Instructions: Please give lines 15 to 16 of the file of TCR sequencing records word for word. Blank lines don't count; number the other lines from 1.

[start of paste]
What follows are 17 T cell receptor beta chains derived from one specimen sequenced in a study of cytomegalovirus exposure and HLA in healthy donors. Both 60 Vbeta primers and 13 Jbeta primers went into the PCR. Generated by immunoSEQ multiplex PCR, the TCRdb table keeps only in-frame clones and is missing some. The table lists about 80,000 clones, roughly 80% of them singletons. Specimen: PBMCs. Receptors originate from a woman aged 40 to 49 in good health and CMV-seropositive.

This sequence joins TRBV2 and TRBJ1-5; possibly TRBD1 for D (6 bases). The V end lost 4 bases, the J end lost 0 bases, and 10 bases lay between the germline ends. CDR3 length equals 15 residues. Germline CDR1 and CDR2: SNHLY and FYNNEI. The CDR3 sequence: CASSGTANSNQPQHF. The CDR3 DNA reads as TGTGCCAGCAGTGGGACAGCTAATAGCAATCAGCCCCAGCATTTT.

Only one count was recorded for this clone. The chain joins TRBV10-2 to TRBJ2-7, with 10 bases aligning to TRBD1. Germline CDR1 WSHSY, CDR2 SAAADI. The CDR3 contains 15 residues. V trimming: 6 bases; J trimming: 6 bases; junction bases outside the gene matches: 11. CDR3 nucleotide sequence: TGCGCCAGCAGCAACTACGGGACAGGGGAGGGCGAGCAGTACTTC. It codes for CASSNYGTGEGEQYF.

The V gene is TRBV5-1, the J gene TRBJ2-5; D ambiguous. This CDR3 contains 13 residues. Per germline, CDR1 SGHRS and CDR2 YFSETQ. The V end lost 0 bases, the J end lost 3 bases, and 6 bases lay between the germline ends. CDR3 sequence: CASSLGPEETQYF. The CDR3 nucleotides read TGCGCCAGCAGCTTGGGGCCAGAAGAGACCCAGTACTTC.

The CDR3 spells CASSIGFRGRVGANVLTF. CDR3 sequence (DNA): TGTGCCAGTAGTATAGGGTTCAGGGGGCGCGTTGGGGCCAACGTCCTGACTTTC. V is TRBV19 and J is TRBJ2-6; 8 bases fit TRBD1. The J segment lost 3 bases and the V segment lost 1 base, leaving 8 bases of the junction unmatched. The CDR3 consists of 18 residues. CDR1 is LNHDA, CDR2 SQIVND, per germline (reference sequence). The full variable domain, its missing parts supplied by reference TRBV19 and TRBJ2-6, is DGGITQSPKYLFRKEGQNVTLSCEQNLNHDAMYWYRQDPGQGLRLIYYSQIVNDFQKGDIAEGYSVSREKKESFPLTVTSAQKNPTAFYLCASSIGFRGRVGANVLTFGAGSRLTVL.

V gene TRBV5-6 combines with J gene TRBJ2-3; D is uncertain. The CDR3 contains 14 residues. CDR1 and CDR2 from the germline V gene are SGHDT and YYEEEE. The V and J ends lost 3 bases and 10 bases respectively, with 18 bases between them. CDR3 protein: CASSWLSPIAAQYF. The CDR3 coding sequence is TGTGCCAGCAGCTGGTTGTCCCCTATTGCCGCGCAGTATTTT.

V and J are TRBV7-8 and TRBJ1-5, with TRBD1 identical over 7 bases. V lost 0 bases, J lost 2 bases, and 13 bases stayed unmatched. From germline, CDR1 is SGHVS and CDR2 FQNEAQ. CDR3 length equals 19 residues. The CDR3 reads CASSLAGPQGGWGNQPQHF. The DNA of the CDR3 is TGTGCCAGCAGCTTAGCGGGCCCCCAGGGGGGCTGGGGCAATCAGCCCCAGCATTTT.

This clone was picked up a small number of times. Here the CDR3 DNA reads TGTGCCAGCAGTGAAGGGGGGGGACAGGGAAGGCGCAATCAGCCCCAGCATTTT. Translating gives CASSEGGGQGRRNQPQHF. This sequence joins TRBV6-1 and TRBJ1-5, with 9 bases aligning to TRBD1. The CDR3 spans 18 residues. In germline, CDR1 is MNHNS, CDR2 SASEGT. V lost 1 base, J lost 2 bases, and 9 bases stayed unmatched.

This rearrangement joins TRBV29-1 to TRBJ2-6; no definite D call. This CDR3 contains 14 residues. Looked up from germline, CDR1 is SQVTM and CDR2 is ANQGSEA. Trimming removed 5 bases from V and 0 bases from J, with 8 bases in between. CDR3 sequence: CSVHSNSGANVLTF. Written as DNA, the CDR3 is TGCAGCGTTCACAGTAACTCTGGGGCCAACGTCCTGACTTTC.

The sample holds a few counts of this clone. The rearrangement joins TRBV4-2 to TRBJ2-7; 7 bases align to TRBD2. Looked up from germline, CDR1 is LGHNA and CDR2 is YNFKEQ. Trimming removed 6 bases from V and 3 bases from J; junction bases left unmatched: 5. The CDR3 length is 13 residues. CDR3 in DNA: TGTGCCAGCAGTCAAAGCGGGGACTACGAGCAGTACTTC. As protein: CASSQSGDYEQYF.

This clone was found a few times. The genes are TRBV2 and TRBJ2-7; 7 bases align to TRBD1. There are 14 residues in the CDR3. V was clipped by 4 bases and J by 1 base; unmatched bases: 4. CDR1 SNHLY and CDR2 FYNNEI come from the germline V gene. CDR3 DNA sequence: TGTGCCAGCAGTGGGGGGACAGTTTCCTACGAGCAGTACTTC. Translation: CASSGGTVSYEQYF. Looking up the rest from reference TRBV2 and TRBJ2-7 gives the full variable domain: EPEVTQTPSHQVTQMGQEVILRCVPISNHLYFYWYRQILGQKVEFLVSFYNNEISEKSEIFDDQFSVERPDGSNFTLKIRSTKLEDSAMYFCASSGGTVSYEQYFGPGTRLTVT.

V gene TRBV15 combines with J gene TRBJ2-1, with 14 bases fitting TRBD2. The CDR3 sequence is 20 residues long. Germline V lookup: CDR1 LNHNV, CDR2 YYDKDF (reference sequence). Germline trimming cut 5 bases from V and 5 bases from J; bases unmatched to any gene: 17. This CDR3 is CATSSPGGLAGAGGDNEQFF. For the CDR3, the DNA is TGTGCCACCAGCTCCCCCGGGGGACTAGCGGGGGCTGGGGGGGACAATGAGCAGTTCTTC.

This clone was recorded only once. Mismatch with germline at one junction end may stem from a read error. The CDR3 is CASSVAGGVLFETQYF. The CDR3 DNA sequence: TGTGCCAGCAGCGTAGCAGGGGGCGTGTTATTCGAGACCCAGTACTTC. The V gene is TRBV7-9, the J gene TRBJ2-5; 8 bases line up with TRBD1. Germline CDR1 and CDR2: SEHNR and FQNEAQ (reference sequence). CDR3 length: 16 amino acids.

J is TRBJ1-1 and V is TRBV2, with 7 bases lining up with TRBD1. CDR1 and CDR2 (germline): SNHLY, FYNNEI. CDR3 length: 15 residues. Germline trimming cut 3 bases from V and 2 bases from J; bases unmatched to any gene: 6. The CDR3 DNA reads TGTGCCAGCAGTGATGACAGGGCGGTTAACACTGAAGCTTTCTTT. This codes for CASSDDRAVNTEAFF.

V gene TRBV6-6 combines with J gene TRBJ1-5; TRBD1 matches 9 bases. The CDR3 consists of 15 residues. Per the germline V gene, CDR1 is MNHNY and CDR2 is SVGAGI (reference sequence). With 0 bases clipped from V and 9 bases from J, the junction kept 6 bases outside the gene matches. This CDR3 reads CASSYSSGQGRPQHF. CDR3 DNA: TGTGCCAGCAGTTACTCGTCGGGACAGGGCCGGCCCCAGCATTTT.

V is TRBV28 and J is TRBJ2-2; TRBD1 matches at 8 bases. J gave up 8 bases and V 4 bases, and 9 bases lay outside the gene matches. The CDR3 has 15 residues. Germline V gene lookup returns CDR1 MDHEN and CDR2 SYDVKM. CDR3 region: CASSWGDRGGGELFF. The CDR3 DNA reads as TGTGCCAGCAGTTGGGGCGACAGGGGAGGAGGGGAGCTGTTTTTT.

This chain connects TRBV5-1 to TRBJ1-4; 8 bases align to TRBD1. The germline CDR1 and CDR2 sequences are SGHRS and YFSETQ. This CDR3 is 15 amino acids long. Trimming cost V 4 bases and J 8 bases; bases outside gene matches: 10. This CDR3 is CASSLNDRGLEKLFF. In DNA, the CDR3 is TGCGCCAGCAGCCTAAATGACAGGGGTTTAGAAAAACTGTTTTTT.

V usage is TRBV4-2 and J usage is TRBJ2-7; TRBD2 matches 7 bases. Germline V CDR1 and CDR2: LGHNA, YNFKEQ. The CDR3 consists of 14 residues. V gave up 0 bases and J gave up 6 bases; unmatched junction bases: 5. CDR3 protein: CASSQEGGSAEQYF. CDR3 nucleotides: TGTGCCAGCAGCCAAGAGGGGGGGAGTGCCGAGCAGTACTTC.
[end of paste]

V gene TRBV6-6 combines with J gene TRBJ1-5; TRBD1 matches 9 bases. The CDR3 consists of 15 residues. Per the germline V gene, CDR1 is MNHNY and CDR2 is SVGAGI (reference sequence). With 0 bases clipped from V and 9 bases from J, the junction kept 6 bases outside the gene matches. This CDR3 reads CASSYSSGQGRPQHF. CDR3 DNA: TGTGCCAGCAGTTACTCGTCGGGACAGGGCCGGCCCCAGCATTTT.

V is TRBV28 and J is TRBJ2-2; TRBD1 matches at 8 bases. J gave up 8 bases and V 4 bases, and 9 bases lay outside the gene matches. The CDR3 has 15 residues. Germline V gene lookup returns CDR1 MDHEN and CDR2 SYDVKM. CDR3 region: CASSWGDRGGGELFF. The CDR3 DNA reads as TGTGCCAGCAGTTGGGGCGACAGGGGAGGAGGGGAGCTGTTTTTT.